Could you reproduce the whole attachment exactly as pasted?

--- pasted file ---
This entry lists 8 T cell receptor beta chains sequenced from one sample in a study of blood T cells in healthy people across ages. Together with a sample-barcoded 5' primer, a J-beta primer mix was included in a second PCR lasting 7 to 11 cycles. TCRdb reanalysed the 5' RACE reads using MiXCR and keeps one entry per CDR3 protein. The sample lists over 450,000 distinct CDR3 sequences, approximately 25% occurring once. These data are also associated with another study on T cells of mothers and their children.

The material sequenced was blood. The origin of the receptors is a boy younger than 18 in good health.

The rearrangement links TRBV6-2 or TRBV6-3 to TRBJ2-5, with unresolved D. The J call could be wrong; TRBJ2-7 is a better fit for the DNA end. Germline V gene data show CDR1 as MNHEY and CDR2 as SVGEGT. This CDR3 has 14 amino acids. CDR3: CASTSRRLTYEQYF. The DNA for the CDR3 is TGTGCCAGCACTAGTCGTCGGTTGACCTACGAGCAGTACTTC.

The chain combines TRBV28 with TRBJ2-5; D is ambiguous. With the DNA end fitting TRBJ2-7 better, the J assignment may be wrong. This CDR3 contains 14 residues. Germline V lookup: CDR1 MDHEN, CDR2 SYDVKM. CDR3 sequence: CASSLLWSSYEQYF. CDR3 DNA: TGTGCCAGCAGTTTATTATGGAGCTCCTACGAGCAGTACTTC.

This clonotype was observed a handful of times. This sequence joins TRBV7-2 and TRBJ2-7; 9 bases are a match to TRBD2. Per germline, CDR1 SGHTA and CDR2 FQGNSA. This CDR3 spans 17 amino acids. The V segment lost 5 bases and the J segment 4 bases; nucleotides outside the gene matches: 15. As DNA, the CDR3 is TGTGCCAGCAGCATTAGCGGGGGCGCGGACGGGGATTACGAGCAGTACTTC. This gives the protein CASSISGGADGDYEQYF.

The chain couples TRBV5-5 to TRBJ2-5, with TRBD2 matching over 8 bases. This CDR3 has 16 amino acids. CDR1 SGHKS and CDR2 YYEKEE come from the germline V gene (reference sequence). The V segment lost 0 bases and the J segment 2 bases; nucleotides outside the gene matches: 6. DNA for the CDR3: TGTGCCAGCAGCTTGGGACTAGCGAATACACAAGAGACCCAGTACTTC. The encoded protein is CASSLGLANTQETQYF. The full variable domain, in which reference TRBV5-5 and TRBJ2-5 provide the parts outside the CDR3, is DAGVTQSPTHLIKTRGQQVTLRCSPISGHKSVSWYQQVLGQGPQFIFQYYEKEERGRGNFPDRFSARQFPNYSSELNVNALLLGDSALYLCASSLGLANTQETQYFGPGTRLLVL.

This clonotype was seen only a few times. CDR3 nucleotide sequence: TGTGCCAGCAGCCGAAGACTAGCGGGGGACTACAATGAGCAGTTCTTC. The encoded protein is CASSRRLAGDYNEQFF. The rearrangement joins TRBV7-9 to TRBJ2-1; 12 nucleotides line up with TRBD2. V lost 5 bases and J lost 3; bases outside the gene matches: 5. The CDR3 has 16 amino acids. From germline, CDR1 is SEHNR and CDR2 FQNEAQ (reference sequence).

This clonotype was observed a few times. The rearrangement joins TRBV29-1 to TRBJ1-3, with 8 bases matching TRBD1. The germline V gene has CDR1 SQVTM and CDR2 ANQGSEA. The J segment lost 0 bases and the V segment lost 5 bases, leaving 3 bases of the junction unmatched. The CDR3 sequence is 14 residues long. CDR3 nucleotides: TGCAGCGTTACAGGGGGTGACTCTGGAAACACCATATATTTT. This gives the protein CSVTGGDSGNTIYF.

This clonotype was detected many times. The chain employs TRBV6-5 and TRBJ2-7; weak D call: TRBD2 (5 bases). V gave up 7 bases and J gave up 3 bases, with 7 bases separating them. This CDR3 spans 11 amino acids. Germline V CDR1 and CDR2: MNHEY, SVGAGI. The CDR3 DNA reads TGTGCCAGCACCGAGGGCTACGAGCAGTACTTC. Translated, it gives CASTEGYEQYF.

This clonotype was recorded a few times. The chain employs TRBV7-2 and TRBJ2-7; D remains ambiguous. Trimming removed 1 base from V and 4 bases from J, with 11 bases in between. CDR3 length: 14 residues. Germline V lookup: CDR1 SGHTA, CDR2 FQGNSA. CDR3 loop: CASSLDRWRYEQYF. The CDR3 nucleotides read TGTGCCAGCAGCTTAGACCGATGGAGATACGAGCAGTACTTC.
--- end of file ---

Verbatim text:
This entry lists 8 T cell receptor beta chains sequenced from one sample in a study of blood T cells in healthy people across ages. Together with a sample-barcoded 5' primer, a J-beta primer mix was included in a second PCR lasting 7 to 11 cycles. TCRdb reanalysed the 5' RACE reads using MiXCR and keeps one entry per CDR3 protein. The sample lists over 450,000 distinct CDR3 sequences, approximately 25% occurring once. These data are also associated with another study on T cells of mothers and their children.

The material sequenced was blood. The origin of the receptors is a boy younger than 18 in good health.

The rearrangement links TRBV6-2 or TRBV6-3 to TRBJ2-5, with unresolved D. The J call could be wrong; TRBJ2-7 is a better fit for the DNA end. Germline V gene data show CDR1 as MNHEY and CDR2 as SVGEGT. This CDR3 has 14 amino acids. CDR3: CASTSRRLTYEQYF. The DNA for the CDR3 is TGTGCCAGCACTAGTCGTCGGTTGACCTACGAGCAGTACTTC.

The chain combines TRBV28 with TRBJ2-5; D is ambiguous. With the DNA end fitting TRBJ2-7 better, the J assignment may be wrong. This CDR3 contains 14 residues. Germline V lookup: CDR1 MDHEN, CDR2 SYDVKM. CDR3 sequence: CASSLLWSSYEQYF. CDR3 DNA: TGTGCCAGCAGTTTATTATGGAGCTCCTACGAGCAGTACTTC.

This clonotype was observed a handful of times. This sequence joins TRBV7-2 and TRBJ2-7; 9 bases are a match to TRBD2. Per germline, CDR1 SGHTA and CDR2 FQGNSA. This CDR3 spans 17 amino acids. The V segment lost 5 bases and the J segment 4 bases; nucleotides outside the gene matches: 15. As DNA, the CDR3 is TGTGCCAGCAGCATTAGCGGGGGCGCGGACGGGGATTACGAGCAGTACTTC. This gives the protein CASSISGGADGDYEQYF.

The chain couples TRBV5-5 to TRBJ2-5, with TRBD2 matching over 8 bases. This CDR3 has 16 amino acids. CDR1 SGHKS and CDR2 YYEKEE come from the germline V gene (reference sequence). The V segment lost 0 bases and the J segment 2 bases; nucleotides outside the gene matches: 6. DNA for the CDR3: TGTGCCAGCAGCTTGGGACTAGCGAATACACAAGAGACCCAGTACTTC. The encoded protein is CASSLGLANTQETQYF. The full variable domain, in which reference TRBV5-5 and TRBJ2-5 provide the parts outside the CDR3, is DAGVTQSPTHLIKTRGQQVTLRCSPISGHKSVSWYQQVLGQGPQFIFQYYEKEERGRGNFPDRFSARQFPNYSSELNVNALLLGDSALYLCASSLGLANTQETQYFGPGTRLLVL.

This clonotype was seen only a few times. CDR3 nucleotide sequence: TGTGCCAGCAGCCGAAGACTAGCGGGGGACTACAATGAGCAGTTCTTC. The encoded protein is CASSRRLAGDYNEQFF. The rearrangement joins TRBV7-9 to TRBJ2-1; 12 nucleotides line up with TRBD2. V lost 5 bases and J lost 3; bases outside the gene matches: 5. The CDR3 has 16 amino acids. From germline, CDR1 is SEHNR and CDR2 FQNEAQ (reference sequence).

This clonotype was observed a few times. The rearrangement joins TRBV29-1 to TRBJ1-3, with 8 bases matching TRBD1. The germline V gene has CDR1 SQVTM and CDR2 ANQGSEA. The J segment lost 0 bases and the V segment lost 5 bases, leaving 3 bases of the junction unmatched. The CDR3 sequence is 14 residues long. CDR3 nucleotides: TGCAGCGTTACAGGGGGTGACTCTGGAAACACCATATATTTT. This gives the protein CSVTGGDSGNTIYF.

This clonotype was detected many times. The chain employs TRBV6-5 and TRBJ2-7; weak D call: TRBD2 (5 bases). V gave up 7 bases and J gave up 3 bases, with 7 bases separating them. This CDR3 spans 11 amino acids. Germline V CDR1 and CDR2: MNHEY, SVGAGI. The CDR3 DNA reads TGTGCCAGCACCGAGGGCTACGAGCAGTACTTC. Translated, it gives CASTEGYEQYF.

This clonotype was recorded a few times. The chain employs TRBV7-2 and TRBJ2-7; D remains ambiguous. Trimming removed 1 base from V and 4 bases from J, with 11 bases in between. CDR3 length: 14 residues. Germline V lookup: CDR1 SGHTA, CDR2 FQGNSA. CDR3 loop: CASSLDRWRYEQYF. The CDR3 nucleotides read TGTGCCAGCAGCTTAGACCGATGGAGATACGAGCAGTACTTC.